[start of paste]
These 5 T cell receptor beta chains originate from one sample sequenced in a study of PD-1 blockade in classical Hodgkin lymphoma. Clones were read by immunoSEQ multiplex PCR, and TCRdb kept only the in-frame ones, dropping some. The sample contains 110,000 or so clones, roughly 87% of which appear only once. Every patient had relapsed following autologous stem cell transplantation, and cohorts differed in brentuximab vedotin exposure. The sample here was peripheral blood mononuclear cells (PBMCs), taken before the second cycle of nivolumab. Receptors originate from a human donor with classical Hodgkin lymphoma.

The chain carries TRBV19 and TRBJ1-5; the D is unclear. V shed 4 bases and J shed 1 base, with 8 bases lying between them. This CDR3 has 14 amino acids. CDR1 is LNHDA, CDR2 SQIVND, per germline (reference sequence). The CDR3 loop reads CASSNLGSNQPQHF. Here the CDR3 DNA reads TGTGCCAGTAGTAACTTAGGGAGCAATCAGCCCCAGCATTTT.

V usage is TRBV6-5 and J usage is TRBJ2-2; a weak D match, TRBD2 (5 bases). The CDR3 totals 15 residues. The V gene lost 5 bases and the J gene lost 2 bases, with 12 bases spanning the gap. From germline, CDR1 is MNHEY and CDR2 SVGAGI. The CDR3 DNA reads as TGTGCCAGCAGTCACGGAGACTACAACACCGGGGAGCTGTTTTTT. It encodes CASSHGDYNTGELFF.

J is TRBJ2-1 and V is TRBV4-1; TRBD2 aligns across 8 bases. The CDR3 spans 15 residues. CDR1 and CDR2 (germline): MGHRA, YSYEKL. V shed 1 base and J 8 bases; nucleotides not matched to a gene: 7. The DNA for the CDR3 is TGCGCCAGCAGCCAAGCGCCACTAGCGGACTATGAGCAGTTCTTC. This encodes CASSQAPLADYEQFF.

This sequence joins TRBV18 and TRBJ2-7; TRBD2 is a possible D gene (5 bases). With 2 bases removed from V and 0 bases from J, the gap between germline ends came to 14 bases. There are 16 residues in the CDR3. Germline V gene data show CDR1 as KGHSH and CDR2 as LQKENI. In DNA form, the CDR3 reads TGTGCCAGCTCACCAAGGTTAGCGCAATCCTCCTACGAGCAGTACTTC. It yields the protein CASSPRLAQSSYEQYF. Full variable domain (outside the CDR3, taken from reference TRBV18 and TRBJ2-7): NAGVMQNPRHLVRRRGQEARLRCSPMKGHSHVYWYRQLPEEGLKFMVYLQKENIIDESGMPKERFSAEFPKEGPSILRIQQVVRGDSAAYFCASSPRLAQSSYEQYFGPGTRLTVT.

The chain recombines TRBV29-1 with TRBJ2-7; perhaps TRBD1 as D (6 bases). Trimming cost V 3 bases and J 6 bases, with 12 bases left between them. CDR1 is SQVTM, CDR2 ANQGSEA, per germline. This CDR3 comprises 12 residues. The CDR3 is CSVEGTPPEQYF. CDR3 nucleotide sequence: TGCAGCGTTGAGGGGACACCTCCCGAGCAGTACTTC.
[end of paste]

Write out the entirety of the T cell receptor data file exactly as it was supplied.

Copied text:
These 5 T cell receptor beta chains originate from one sample sequenced in a study of PD-1 blockade in classical Hodgkin lymphoma. Clones were read by immunoSEQ multiplex PCR, and TCRdb kept only the in-frame ones, dropping some. The sample contains 110,000 or so clones, roughly 87% of which appear only once. Every patient had relapsed following autologous stem cell transplantation, and cohorts differed in brentuximab vedotin exposure. The sample here was peripheral blood mononuclear cells (PBMCs), taken before the second cycle of nivolumab. Receptors originate from a human donor with classical Hodgkin lymphoma.

The chain carries TRBV19 and TRBJ1-5; the D is unclear. V shed 4 bases and J shed 1 base, with 8 bases lying between them. This CDR3 has 14 amino acids. CDR1 is LNHDA, CDR2 SQIVND, per germline (reference sequence). The CDR3 loop reads CASSNLGSNQPQHF. Here the CDR3 DNA reads TGTGCCAGTAGTAACTTAGGGAGCAATCAGCCCCAGCATTTT.

V usage is TRBV6-5 and J usage is TRBJ2-2; a weak D match, TRBD2 (5 bases). The CDR3 totals 15 residues. The V gene lost 5 bases and the J gene lost 2 bases, with 12 bases spanning the gap. From germline, CDR1 is MNHEY and CDR2 SVGAGI. The CDR3 DNA reads as TGTGCCAGCAGTCACGGAGACTACAACACCGGGGAGCTGTTTTTT. It encodes CASSHGDYNTGELFF.

J is TRBJ2-1 and V is TRBV4-1; TRBD2 aligns across 8 bases. The CDR3 spans 15 residues. CDR1 and CDR2 (germline): MGHRA, YSYEKL. V shed 1 base and J 8 bases; nucleotides not matched to a gene: 7. The DNA for the CDR3 is TGCGCCAGCAGCCAAGCGCCACTAGCGGACTATGAGCAGTTCTTC. This encodes CASSQAPLADYEQFF.

This sequence joins TRBV18 and TRBJ2-7; TRBD2 is a possible D gene (5 bases). With 2 bases removed from V and 0 bases from J, the gap between germline ends came to 14 bases. There are 16 residues in the CDR3. Germline V gene data show CDR1 as KGHSH and CDR2 as LQKENI. In DNA form, the CDR3 reads TGTGCCAGCTCACCAAGGTTAGCGCAATCCTCCTACGAGCAGTACTTC. It yields the protein CASSPRLAQSSYEQYF. Full variable domain (outside the CDR3, taken from reference TRBV18 and TRBJ2-7): NAGVMQNPRHLVRRRGQEARLRCSPMKGHSHVYWYRQLPEEGLKFMVYLQKENIIDESGMPKERFSAEFPKEGPSILRIQQVVRGDSAAYFCASSPRLAQSSYEQYFGPGTRLTVT.

The chain recombines TRBV29-1 with TRBJ2-7; perhaps TRBD1 as D (6 bases). Trimming cost V 3 bases and J 6 bases, with 12 bases left between them. CDR1 is SQVTM, CDR2 ANQGSEA, per germline. This CDR3 comprises 12 residues. The CDR3 is CSVEGTPPEQYF. CDR3 nucleotide sequence: TGCAGCGTTGAGGGGACACCTCCCGAGCAGTACTTC.